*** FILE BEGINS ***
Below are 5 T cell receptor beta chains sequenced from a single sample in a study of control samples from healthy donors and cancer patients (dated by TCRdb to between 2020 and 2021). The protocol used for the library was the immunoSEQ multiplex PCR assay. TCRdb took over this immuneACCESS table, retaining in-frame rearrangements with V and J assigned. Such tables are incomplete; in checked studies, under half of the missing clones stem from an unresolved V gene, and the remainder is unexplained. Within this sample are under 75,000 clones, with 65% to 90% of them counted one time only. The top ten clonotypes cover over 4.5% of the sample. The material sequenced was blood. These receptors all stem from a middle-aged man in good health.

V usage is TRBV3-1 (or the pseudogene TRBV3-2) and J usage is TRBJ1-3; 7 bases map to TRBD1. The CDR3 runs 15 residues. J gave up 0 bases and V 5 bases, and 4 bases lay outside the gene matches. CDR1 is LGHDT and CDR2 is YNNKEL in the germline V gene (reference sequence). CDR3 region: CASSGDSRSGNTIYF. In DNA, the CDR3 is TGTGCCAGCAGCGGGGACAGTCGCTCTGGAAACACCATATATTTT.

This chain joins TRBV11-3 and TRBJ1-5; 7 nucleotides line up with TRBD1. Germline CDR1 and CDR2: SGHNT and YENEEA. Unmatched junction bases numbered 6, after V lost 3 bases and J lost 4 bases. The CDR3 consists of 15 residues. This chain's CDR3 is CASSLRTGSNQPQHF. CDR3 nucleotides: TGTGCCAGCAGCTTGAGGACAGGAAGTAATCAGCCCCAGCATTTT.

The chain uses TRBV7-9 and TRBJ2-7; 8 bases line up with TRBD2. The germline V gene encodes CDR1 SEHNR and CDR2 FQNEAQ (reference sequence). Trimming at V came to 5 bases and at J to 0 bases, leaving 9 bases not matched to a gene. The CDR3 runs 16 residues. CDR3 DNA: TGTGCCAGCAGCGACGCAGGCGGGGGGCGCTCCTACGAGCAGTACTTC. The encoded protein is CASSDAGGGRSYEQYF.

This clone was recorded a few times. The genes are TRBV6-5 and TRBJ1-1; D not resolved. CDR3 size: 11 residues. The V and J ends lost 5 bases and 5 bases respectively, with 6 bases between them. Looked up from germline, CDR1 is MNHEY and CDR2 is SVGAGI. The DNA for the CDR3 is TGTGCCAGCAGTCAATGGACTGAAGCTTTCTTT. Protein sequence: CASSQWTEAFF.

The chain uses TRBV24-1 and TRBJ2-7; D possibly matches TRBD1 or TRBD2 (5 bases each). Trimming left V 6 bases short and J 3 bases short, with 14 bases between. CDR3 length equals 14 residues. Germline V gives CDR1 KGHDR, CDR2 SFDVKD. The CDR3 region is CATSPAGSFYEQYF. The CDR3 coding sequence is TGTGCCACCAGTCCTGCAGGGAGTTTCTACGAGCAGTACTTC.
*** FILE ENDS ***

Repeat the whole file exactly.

Below are 5 T cell receptor beta chains sequenced from a single sample in a study of control samples from healthy donors and cancer patients (dated by TCRdb to between 2020 and 2021). The protocol used for the library was the immunoSEQ multiplex PCR assay. TCRdb took over this immuneACCESS table, retaining in-frame rearrangements with V and J assigned. Such tables are incomplete; in checked studies, under half of the missing clones stem from an unresolved V gene, and the remainder is unexplained. Within this sample are under 75,000 clones, with 65% to 90% of them counted one time only. The top ten clonotypes cover over 4.5% of the sample. The material sequenced was blood. These receptors all stem from a middle-aged man in good health.

V usage is TRBV3-1 (or the pseudogene TRBV3-2) and J usage is TRBJ1-3; 7 bases map to TRBD1. The CDR3 runs 15 residues. J gave up 0 bases and V 5 bases, and 4 bases lay outside the gene matches. CDR1 is LGHDT and CDR2 is YNNKEL in the germline V gene (reference sequence). CDR3 region: CASSGDSRSGNTIYF. In DNA, the CDR3 is TGTGCCAGCAGCGGGGACAGTCGCTCTGGAAACACCATATATTTT.

This chain joins TRBV11-3 and TRBJ1-5; 7 nucleotides line up with TRBD1. Germline CDR1 and CDR2: SGHNT and YENEEA. Unmatched junction bases numbered 6, after V lost 3 bases and J lost 4 bases. The CDR3 consists of 15 residues. This chain's CDR3 is CASSLRTGSNQPQHF. CDR3 nucleotides: TGTGCCAGCAGCTTGAGGACAGGAAGTAATCAGCCCCAGCATTTT.

The chain uses TRBV7-9 and TRBJ2-7; 8 bases line up with TRBD2. The germline V gene encodes CDR1 SEHNR and CDR2 FQNEAQ (reference sequence). Trimming at V came to 5 bases and at J to 0 bases, leaving 9 bases not matched to a gene. The CDR3 runs 16 residues. CDR3 DNA: TGTGCCAGCAGCGACGCAGGCGGGGGGCGCTCCTACGAGCAGTACTTC. The encoded protein is CASSDAGGGRSYEQYF.

This clone was recorded a few times. The genes are TRBV6-5 and TRBJ1-1; D not resolved. CDR3 size: 11 residues. The V and J ends lost 5 bases and 5 bases respectively, with 6 bases between them. Looked up from germline, CDR1 is MNHEY and CDR2 is SVGAGI. The DNA for the CDR3 is TGTGCCAGCAGTCAATGGACTGAAGCTTTCTTT. Protein sequence: CASSQWTEAFF.

The chain uses TRBV24-1 and TRBJ2-7; D possibly matches TRBD1 or TRBD2 (5 bases each). Trimming left V 6 bases short and J 3 bases short, with 14 bases between. CDR3 length equals 14 residues. Germline V gives CDR1 KGHDR, CDR2 SFDVKD. The CDR3 region is CATSPAGSFYEQYF. The CDR3 coding sequence is TGTGCCACCAGTCCTGCAGGGAGTTTCTACGAGCAGTACTTC.